A colleague I just met at work has invited me to be their friend on Facebook. I don't want to offend them, but nor do I want to share my candid photos and lousy Scrabble scores with someone I hardly know.
Can I ignore their invite?
"Can I be your friend?" might work as an ice-breaker among small children, but it's not a question you hear often between adults, at least not outside of Las Vegas.
Friendship, it is generally understood, is a relationship that evolves through shared interests, common experiences and a primeval need to share your neighbor's power tools.
Yet for many people, Facebook permits a return to the simplicity of the schoolyard.
Rather than inviting someone to be our Facebook friend only after we've become friends in the real world, many of us are using Facebook as a short-cut around all that time-consuming relationship building.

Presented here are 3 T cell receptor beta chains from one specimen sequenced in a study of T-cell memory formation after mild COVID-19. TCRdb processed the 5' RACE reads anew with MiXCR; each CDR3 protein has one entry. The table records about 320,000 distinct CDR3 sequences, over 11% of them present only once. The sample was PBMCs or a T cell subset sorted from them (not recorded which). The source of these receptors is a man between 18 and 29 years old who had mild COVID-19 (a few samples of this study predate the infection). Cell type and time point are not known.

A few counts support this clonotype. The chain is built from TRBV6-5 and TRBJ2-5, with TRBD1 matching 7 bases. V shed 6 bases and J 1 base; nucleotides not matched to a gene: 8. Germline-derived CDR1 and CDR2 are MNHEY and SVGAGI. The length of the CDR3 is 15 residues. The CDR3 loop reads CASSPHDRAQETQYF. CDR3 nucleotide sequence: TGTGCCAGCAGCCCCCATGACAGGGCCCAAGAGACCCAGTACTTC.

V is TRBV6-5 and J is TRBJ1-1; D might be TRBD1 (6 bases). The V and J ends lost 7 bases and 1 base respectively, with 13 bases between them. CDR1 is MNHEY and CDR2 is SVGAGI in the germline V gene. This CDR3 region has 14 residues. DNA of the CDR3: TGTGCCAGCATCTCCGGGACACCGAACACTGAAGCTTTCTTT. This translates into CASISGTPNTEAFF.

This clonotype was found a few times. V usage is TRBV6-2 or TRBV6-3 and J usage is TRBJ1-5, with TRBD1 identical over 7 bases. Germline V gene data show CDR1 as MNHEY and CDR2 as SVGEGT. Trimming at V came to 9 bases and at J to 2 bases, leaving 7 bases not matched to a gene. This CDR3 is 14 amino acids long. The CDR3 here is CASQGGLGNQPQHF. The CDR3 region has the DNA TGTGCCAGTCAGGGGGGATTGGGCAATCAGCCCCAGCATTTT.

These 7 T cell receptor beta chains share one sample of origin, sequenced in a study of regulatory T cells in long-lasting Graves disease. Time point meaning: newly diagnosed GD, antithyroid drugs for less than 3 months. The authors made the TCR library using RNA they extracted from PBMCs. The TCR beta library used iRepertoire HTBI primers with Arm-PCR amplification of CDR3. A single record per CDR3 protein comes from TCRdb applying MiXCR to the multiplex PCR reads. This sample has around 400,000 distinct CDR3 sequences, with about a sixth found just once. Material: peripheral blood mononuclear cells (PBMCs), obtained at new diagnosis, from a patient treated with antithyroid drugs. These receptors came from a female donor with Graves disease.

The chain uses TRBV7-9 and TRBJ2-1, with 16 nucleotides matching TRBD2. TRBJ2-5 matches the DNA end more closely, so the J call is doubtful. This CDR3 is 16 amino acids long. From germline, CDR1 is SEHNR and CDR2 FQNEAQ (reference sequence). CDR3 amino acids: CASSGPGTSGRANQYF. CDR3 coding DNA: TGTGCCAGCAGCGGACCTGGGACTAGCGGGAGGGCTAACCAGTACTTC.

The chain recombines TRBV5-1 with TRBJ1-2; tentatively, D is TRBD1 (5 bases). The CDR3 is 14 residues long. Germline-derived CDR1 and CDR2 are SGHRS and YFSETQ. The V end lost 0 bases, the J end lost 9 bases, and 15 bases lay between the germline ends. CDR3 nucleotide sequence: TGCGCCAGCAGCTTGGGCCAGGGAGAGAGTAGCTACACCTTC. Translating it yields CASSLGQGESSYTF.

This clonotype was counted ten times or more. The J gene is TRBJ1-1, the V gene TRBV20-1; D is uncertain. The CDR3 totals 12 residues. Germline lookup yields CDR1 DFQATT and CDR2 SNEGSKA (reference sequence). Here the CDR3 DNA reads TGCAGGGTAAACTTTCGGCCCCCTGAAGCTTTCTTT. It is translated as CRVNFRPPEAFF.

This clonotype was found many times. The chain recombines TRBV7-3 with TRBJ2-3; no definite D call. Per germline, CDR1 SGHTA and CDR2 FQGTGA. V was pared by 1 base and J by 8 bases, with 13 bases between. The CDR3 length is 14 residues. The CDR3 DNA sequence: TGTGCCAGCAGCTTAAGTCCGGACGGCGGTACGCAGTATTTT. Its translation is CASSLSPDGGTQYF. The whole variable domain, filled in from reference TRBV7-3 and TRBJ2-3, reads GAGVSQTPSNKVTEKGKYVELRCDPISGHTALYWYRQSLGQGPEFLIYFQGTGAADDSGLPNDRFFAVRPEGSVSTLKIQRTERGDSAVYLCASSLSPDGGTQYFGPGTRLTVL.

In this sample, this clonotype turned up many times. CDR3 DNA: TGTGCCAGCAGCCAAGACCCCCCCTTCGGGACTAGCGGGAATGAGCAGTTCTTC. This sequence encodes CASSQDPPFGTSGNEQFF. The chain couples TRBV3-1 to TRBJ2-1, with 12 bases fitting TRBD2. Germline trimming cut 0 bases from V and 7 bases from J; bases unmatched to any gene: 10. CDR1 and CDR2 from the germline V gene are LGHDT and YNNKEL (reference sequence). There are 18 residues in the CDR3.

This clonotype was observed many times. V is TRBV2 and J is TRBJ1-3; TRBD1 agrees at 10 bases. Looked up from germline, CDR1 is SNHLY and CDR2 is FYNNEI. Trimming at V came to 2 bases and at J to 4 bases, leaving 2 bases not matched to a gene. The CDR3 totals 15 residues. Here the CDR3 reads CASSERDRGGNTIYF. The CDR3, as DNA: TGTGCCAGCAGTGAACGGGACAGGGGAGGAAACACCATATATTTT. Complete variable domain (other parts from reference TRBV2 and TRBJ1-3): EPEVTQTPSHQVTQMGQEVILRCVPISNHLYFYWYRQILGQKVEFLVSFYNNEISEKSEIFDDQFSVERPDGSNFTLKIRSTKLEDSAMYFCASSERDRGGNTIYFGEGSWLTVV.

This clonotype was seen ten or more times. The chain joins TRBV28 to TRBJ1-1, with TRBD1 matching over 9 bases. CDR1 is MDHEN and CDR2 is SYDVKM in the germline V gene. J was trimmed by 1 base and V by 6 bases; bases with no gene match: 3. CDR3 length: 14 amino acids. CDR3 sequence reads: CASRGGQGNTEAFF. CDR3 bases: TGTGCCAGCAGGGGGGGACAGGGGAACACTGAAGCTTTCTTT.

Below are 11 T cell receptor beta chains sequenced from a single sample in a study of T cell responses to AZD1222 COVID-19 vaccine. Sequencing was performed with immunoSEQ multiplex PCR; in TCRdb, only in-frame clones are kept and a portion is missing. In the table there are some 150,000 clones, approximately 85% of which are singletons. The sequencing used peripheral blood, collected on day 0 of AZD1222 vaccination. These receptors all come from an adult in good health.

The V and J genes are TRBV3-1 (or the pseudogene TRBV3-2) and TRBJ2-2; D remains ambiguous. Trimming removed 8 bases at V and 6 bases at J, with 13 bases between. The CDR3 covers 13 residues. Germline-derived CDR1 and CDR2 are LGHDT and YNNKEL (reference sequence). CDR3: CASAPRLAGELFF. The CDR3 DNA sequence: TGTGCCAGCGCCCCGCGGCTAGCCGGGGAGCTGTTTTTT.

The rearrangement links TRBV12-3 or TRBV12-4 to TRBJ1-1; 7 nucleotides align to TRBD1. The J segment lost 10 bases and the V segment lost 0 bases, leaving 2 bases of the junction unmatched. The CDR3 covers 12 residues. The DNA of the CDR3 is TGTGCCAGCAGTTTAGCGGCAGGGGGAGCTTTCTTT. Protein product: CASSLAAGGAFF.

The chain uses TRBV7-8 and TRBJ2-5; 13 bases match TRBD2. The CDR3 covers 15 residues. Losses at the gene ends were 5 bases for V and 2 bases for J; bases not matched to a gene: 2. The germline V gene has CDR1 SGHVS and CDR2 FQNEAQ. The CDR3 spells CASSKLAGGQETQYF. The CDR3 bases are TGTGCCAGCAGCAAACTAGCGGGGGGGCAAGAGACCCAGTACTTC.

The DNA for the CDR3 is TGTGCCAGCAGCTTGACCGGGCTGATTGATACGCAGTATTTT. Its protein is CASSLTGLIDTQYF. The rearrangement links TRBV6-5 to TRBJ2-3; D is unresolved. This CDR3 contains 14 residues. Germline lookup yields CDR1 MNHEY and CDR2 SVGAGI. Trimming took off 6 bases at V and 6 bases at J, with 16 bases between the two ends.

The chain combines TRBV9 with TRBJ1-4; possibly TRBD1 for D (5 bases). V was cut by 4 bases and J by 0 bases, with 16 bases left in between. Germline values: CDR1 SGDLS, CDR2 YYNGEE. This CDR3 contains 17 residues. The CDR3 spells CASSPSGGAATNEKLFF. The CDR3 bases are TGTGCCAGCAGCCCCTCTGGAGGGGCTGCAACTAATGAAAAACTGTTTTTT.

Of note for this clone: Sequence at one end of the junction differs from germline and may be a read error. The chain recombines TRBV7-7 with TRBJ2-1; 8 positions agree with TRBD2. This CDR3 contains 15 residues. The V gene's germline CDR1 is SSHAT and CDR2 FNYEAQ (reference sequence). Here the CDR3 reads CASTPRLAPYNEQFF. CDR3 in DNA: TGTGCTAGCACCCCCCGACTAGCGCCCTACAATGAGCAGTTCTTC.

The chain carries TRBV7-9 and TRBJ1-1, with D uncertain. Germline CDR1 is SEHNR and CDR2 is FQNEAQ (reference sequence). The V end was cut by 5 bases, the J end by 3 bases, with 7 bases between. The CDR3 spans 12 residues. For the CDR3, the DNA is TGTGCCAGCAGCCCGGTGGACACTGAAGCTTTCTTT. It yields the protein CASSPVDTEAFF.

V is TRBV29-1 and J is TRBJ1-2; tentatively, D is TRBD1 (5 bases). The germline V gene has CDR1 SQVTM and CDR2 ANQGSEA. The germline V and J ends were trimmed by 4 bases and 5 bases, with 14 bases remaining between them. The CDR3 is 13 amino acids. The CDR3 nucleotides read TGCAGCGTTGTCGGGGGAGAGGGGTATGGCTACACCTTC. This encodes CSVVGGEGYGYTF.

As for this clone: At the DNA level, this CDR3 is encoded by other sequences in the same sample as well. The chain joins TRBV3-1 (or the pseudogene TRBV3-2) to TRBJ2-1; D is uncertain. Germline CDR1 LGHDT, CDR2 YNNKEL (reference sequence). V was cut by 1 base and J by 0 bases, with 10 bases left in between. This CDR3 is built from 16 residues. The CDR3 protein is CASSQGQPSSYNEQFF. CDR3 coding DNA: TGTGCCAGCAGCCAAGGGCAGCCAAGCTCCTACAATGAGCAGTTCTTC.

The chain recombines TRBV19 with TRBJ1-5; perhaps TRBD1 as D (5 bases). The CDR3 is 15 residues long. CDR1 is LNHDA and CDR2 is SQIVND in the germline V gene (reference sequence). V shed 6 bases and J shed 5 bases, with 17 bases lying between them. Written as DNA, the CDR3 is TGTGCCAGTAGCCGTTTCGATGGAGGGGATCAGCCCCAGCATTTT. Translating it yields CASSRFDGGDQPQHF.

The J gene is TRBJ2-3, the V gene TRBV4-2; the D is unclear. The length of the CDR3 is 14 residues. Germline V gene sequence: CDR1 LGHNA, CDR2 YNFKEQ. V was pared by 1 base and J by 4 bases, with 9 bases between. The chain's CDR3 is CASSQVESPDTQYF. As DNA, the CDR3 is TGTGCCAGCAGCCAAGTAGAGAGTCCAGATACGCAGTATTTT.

Why bother asking someone you've just met questions about their family, interests and ability to run a farm or aquarium, when you can simply send them a friend request and read the answers in your Facebook news feed? And so we think little of receiving friend requests after we meet someone for the first time at, say, a dinner party.
If you like the person, perhaps because they brought an excellent bottle of wine to the party, then you can accept the request in the hope of further opportunities to sample the contents of their cellar.
If you didn't get to taste the wine because they accidentally spilled the bottle over your brand new party dress, then etiquette experts would probably agree that you can decline the friend request, send them a dry-cleaning bill and humiliate them in a derisory posting to your real Facebook friends.
In the workplace, however, the dynamic is very different. The consequences of offending someone by ignoring their friend request are greater with a colleague you see every day than with a careless dining companion you may never meet again.
So why are people you work with increasingly offering to share their Facebook output?
Joan Morris DiMicco, an IBM researcher who studies social software in the workplace, said it's partly because some people just don't anticipate the ramifications of sharing their personal life with colleagues.
Richard Baum is the global editor, consumer media for Reuters. The opinions expressed are his own.